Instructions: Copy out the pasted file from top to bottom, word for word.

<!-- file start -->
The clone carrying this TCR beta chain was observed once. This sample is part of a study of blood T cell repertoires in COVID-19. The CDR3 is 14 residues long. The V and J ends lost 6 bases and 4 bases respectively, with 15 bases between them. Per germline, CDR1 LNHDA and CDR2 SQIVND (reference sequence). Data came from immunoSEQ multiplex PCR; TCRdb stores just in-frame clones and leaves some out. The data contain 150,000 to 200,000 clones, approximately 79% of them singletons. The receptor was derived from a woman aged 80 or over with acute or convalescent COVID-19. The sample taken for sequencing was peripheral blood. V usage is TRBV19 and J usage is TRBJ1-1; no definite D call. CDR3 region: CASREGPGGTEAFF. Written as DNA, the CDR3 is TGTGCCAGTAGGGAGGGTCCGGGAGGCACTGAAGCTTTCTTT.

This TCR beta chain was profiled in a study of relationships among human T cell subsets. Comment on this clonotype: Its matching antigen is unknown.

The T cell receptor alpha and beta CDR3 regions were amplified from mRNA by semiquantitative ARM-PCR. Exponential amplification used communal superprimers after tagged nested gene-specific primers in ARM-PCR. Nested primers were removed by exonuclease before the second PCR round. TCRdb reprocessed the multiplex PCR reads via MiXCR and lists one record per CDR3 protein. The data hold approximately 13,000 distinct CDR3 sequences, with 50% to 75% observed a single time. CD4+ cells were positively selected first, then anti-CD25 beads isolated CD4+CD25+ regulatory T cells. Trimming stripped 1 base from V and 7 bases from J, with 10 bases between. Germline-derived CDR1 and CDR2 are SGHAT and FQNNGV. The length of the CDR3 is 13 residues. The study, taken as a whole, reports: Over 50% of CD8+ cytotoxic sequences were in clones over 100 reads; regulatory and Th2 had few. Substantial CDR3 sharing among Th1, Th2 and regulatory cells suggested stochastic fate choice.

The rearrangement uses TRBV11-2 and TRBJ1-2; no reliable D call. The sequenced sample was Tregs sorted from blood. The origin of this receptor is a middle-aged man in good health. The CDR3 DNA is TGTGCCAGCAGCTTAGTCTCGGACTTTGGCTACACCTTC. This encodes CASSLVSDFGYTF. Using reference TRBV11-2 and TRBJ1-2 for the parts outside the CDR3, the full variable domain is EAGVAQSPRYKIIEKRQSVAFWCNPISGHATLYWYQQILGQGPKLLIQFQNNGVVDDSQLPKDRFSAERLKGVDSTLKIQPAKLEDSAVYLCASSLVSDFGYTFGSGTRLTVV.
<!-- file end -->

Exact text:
The clone carrying this TCR beta chain was observed once. This sample is part of a study of blood T cell repertoires in COVID-19. The CDR3 is 14 residues long. The V and J ends lost 6 bases and 4 bases respectively, with 15 bases between them. Per germline, CDR1 LNHDA and CDR2 SQIVND (reference sequence). Data came from immunoSEQ multiplex PCR; TCRdb stores just in-frame clones and leaves some out. The data contain 150,000 to 200,000 clones, approximately 79% of them singletons. The receptor was derived from a woman aged 80 or over with acute or convalescent COVID-19. The sample taken for sequencing was peripheral blood. V usage is TRBV19 and J usage is TRBJ1-1; no definite D call. CDR3 region: CASREGPGGTEAFF. Written as DNA, the CDR3 is TGTGCCAGTAGGGAGGGTCCGGGAGGCACTGAAGCTTTCTTT.

This TCR beta chain was profiled in a study of relationships among human T cell subsets. Comment on this clonotype: Its matching antigen is unknown.

The T cell receptor alpha and beta CDR3 regions were amplified from mRNA by semiquantitative ARM-PCR. Exponential amplification used communal superprimers after tagged nested gene-specific primers in ARM-PCR. Nested primers were removed by exonuclease before the second PCR round. TCRdb reprocessed the multiplex PCR reads via MiXCR and lists one record per CDR3 protein. The data hold approximately 13,000 distinct CDR3 sequences, with 50% to 75% observed a single time. CD4+ cells were positively selected first, then anti-CD25 beads isolated CD4+CD25+ regulatory T cells. Trimming stripped 1 base from V and 7 bases from J, with 10 bases between. Germline-derived CDR1 and CDR2 are SGHAT and FQNNGV. The length of the CDR3 is 13 residues. The study, taken as a whole, reports: Over 50% of CD8+ cytotoxic sequences were in clones over 100 reads; regulatory and Th2 had few. Substantial CDR3 sharing among Th1, Th2 and regulatory cells suggested stochastic fate choice.

The rearrangement uses TRBV11-2 and TRBJ1-2; no reliable D call. The sequenced sample was Tregs sorted from blood. The origin of this receptor is a middle-aged man in good health. The CDR3 DNA is TGTGCCAGCAGCTTAGTCTCGGACTTTGGCTACACCTTC. This encodes CASSLVSDFGYTF. Using reference TRBV11-2 and TRBJ1-2 for the parts outside the CDR3, the full variable domain is EAGVAQSPRYKIIEKRQSVAFWCNPISGHATLYWYQQILGQGPKLLIQFQNNGVVDDSQLPKDRFSAERLKGVDSTLKIQPAKLEDSAVYLCASSLVSDFGYTFGSGTRLTVV.